Inside the world’s smartest cities
London, Amsterdam, Paris and New York are well known for their proptech scenes, but what about the rest of the world?
While the prestigious accolade of world’s smartest city changes frequently depending on which report you read, there are certainly lots of contenders. Here are some smart cities from around the globe using innovative technology to improve the lives of their citizens.
Seoul’s leaders claim it was the world’s first ‘smart city’ in 2014 and the South Korean capital will be the first to launch commercial 5G in 2019. Seoul is already a highly connected city, with its policy started in 2012 to provide lower income citizens with second-hand smart devices. A 2015 report also lauded South Korea as having the fastest Internet in the world.
Seoul is world-renowned for its innovative transport system. The city uses online electric vehicle technology; special OLEV buses are able to charge their batteries by driving along recharging surfaces on the roads, which provide magnetic fields from electrical cables buried under the tarmac. Public transport is to the fore, with cars taking second place.
As the world prepares for driverless technology to become widespread, cities should look to Seoul’s Cheonggyecheon Stream for inspiration. This stream was reclaimed from the Cheonggye Expressway road and is now an urban escape popular with both locals and tourists.
Tokyo has been working hard on its smart city strategy ahead of the 2020 Olympics. Many of these efforts relate to ‘disaster-proofing’ the earthquake-prone city. One of the ways government is doing this is to remove all visible electricity poles and bury them underground. Meanwhile, Tokyo’s skyscrapers and other buildings follow strict guidelines. Tokyo’s Skytree is one of the tallest towers in the world at 2,080 ft, yet it is designed to be earthquake proof. The design mimics Japan’s traditional wooden pagodas, using a central pole to diffuse vibrations.
Tokyo also has a world-leading waste disposal model. Rubbish is collected daily and taken to one of 19 waste incineration plants in the centre of the city, all of which have aesthetically pleasing designs. There waste is burned at over 800 degrees Celsius to reduce the amount of toxic waste produced, and water vapour rather than smoke is emitted from the chimneys.
Smart Nation Singapore is working to have a fully connected city, and currently provides 16 different apps for residents, covering everything from first aid help to transport and even accessing city statistics.
The city-state is focusing a lot of money and research into self-driving vehicles, and has trialed a fleet of shared shuttles or pods that commuters will be able to book through their smartphones. Singapore is also working on a three-and-a-half year project to launch autonomous buses.
Singapore’s Changi airport has repeatedly been voted the best airport in the world, and with its wealth of innovations it is no surprise. One of the airport’s more unusual features is the Jewel, expected to open to the public in 2019. This multi-purpose space is being constructed on a former car park. Half of its 10 levels will be underground. Inside, visitors will find a five-storey indoor forest garden and impressive water features such as the 131 ft Rain Vortex, as well as hotel rooms, restaurants and shops.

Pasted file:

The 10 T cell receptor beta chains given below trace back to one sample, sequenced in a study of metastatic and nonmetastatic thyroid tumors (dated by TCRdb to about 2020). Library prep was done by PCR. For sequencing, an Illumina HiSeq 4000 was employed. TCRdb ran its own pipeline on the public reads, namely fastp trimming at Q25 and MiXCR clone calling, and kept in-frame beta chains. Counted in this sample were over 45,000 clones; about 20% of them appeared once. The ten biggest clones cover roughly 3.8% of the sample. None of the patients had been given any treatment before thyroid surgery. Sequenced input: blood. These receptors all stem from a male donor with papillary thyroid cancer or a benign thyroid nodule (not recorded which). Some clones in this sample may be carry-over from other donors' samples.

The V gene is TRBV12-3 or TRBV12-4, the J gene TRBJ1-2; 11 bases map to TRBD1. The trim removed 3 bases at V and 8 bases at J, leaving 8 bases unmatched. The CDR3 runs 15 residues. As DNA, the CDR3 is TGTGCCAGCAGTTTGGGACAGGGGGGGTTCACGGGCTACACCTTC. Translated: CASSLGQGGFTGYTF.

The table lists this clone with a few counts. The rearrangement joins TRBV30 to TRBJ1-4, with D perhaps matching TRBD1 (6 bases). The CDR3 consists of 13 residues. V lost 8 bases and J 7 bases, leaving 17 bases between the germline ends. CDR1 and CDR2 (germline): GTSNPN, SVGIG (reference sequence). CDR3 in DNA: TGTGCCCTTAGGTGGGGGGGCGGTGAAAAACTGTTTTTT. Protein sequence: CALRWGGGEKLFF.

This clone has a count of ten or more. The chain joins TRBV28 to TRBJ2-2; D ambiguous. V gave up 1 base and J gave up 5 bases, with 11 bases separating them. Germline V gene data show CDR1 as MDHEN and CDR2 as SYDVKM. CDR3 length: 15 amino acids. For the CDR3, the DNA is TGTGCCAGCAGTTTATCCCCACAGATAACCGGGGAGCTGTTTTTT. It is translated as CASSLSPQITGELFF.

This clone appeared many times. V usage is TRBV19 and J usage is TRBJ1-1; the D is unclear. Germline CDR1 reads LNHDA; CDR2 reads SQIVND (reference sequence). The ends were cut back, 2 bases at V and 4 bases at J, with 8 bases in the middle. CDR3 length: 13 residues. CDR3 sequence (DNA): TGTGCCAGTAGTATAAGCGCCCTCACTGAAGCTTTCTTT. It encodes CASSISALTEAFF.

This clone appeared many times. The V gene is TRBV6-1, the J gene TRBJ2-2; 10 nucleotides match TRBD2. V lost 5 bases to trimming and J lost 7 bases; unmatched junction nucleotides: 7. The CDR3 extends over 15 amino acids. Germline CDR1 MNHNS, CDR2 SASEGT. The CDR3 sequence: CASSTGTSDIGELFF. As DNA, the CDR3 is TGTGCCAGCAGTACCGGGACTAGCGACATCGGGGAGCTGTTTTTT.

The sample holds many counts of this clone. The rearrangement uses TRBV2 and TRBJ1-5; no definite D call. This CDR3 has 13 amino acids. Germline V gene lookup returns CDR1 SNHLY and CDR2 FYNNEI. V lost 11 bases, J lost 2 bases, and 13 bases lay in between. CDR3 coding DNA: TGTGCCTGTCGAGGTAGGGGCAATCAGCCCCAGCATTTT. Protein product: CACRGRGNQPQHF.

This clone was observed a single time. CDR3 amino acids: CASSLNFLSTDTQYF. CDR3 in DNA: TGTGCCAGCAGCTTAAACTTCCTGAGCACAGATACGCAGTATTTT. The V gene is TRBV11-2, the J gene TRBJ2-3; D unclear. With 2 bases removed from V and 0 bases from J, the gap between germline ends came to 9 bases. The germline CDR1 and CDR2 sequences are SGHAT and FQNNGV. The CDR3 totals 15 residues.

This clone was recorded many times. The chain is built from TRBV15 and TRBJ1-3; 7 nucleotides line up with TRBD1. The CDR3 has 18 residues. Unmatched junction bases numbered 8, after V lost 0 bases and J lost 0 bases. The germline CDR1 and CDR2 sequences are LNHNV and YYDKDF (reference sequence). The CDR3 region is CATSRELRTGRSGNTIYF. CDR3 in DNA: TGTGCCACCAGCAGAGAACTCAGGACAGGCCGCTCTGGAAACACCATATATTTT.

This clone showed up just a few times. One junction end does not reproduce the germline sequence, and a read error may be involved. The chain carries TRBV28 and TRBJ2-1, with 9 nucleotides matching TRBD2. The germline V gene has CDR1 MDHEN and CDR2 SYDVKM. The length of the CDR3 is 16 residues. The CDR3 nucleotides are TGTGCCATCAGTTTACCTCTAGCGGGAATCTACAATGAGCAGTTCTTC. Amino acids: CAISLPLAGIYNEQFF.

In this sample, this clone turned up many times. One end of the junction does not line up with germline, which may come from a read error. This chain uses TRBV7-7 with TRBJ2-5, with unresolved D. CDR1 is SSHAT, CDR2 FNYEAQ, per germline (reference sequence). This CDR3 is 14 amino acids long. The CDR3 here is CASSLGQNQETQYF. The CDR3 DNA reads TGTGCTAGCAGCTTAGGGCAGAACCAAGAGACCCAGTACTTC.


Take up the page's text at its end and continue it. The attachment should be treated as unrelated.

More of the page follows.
Stockholm has grand plans with its smart city initiative, a mission to become the world’s smartest city by 2040. The Swedish capital was an early investor in an open fibre network, and currently 100% of businesses and 95% of homes have access to a world-leading Internet service.
A fully to-scale, 3D printed version of the city was first created in 2005, and is available for the public to view under a glass floor at popular tourist attraction Stockholmsrummet. More recent developments include two Virtual Reality stations, where people can explore future residential areas.
Stockholm is passionate about its carbon footprint. Voted the first European Green Capital, the city is approximately 40% green space, and the government is heavily investing in energy efficiency technology. Solar and wave energy are prominent sources of electricity, while more unusual methods such as converting hot water into electricity are being developed in the city.
One of Melbourne’s most unique smart city projects is being designed to aid people who are blind, deaf and deaf-blind in navigating the city. Possible solutions being trialed include beacon technology that pair with smart phones, and using the city’s open data with smart assistants such as Siri and Alexa to provide information via text or on-screen visuals.
Melbourne’s 24-hour pedestrian counting system measures pedestrian movements to determine how people use the city. This data is being used by local government to plan for the future and best allocate resources.
Meanwhile, waste management systems such as smart bins powered by solar energy which send notifications once they are 50% and 80% full, are maintaining the city’s stringent cleanliness standards.